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Frank Mancuso

BUSINESS
July 27, 1993 | JAMES BATES, TIMES STAFF WRITER
As the new chairman of Metro-Goldwyn-Mayer, Frank G. Mancuso faces more challenges than the average action hero. The veteran executive arrives at MGM at a time when the lion's den is virtually empty. The beleaguered company will release only 13 films this year, about half the studio average. Mancuso must also recruit a new group of senior executives to help carry out his plans. Hollywood sources widely expect him to turn to familiar faces.
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BUSINESS
July 27, 1993 | ALAN CITRON
The Frank G. Mancuso era at MGM began early on Monday when a driver came to transport him to the company's headquarters in Santa Monica. This was more than the usual sort of Hollywood indulgence, however. Mancuso had never been there and was afraid of getting lost. The MGM office complex, which borders on an industrial neighborhood, is a far cry from the studio world Mancuso occupied as the former head of Paramount Pictures.
NEWS
July 26, 1993 | ALAN CITRON and JAMES BATES, TIMES STAFF WRITERS
The French owner of Metro-Goldwyn-Mayer on Sunday announced an ambitious plan for reviving the historic but beleaguered film studio with a new management team and a commitment to more than double the financing for movie and television production. Former Paramount Pictures Chairman Frank G. Mancuso was named to head the studio. He replaces Alan Ladd Jr., who was fired in an angry standoff with Credit Lyonnais, the French bank that owns MGM.
BUSINESS
July 14, 1993 | ALAN CITRON
Decision Expected Soon on New MGM/UA Chief: Rumors that former Paramount Pictures Chairman Frank Mancuso will soon be named to a top executive post at Metro-Goldwyn-Mayer/United Artists heated up again, but sources cautioned that other scenarios are still under discussion. People close to the talks said a decision could be reached as early as today. Credit Lyonnais, the French bank that owns MGM and UA, is said to be considering as many as three separate plans for the studios.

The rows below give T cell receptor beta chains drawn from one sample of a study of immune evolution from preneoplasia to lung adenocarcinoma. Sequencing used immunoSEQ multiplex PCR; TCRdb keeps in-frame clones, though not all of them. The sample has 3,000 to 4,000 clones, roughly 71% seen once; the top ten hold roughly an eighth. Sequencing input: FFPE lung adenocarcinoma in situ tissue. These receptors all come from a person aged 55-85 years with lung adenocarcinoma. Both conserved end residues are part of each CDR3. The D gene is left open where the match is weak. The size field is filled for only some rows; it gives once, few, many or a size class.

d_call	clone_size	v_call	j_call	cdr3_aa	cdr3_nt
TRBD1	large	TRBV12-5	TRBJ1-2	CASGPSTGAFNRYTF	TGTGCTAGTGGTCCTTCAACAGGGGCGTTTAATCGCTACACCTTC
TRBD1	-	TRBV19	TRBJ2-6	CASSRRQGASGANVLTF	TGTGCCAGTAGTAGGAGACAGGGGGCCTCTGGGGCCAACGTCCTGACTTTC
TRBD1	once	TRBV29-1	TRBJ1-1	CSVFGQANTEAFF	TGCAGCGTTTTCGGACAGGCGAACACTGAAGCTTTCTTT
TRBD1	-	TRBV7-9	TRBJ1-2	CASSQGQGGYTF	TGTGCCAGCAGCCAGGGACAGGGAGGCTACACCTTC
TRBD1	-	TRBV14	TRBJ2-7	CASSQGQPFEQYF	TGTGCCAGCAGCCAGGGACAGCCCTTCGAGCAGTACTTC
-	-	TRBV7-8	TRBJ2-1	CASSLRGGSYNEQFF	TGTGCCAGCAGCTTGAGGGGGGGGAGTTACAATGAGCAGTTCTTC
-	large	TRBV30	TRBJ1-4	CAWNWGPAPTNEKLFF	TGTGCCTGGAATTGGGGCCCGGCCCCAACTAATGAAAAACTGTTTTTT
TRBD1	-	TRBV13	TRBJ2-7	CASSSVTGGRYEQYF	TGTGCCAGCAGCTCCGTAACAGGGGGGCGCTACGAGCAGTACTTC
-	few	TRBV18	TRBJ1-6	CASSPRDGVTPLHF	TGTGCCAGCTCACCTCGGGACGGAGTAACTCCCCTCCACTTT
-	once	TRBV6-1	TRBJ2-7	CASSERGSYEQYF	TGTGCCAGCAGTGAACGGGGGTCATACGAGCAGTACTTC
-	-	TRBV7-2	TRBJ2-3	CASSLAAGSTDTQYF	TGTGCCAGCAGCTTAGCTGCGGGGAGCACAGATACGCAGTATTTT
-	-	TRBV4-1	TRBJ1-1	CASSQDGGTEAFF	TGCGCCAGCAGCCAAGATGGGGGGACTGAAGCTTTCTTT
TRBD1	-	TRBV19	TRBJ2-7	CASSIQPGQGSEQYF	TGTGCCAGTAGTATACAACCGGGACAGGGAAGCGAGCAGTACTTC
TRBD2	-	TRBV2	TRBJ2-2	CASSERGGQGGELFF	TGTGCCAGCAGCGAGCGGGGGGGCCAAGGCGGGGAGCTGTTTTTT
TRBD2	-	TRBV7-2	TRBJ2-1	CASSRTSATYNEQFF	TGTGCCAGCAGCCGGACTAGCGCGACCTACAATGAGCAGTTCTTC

BUSINESS
June 14, 1993 | ALAN CITRON, TIMES STAFF WRITER
Former Paramount Pictures Chairman Frank G. Mancuso is in negotiations to run a revamped United Artists movie studio, according to knowledgeable sources. Mancuso would be named UA's chairman and would co-manage a combined United Artists/Metro-Goldwyn-Mayer marketing and distribution division under the terms of the deal.
BUSINESS
May 22, 1991 | ALAN CITRON, TIMES STAFF WRITER
Former Paramount Pictures Chairman Frank Mancuso confirmed on Tuesday that he has reached an out-of-court settlement in his $45-million lawsuit against the entertainment company. Details of the settlement were not disclosed. But people close to the discussions said Mancuso will receive more than $20 million from the studio's parent company, Paramount Communications Inc. The agreement also frees Mancuso to pursue other job opportunities.
BUSINESS
May 20, 1991
Former Paramount Pictures Chief Frank Mancuso is expected today to settle a $45-million lawsuit against his ex-employer. Terms of the out-of-court settlement were unknown, but the deal was said to be the result of weeks of negotiations between the two sides. Representatives of Mancuso and Paramount could not be reached for comment Sunday. Mancuso sued the motion picture studio's parent, Paramount Communications Co.
BUSINESS
March 23, 1991 | MICHAEL CIEPLY, TIMES STAFF WRITER
Frank G. Mancuso has filed a lawsuit alleging that Paramount Communications Inc. "abruptly fired" him as head of its movie and television studio despite protective provisions in his written employment agreement. The suit demands more than $45 million in damages.
BUSINESS
March 21, 1991 | MICHAEL CIEPLY and ALAN CITRON, TIMES STAFF WRITERS
Frank G. Mancuso abruptly left his position as chairman and chief executive of Paramount Pictures, sending a shock wave through one of Hollywood's biggest film and television studios. The Wednesday departure follows by two days the surprise appointment of film producer Stanley Jaffe as president of Paramount Communications, the studio's New York-based parent.
ENTERTAINMENT
December 25, 1990 | NINA J. EASTON, TIMES STAFF WRITER
At the end of "The Godfather Part III," which opens in nearly 2,000 theaters across the country today, Michael Corleone blows his brains out. Scratch that. He dies in a diabetic coma. No wait. He gets shot, then his nephew murders the archbishop . . . . Well, actually, none of the above occurs at the end of Francis Ford Coppola's third entry in the Corleone family saga, but those endings were among many written in the 18 versions of the screenplay during the last two years.
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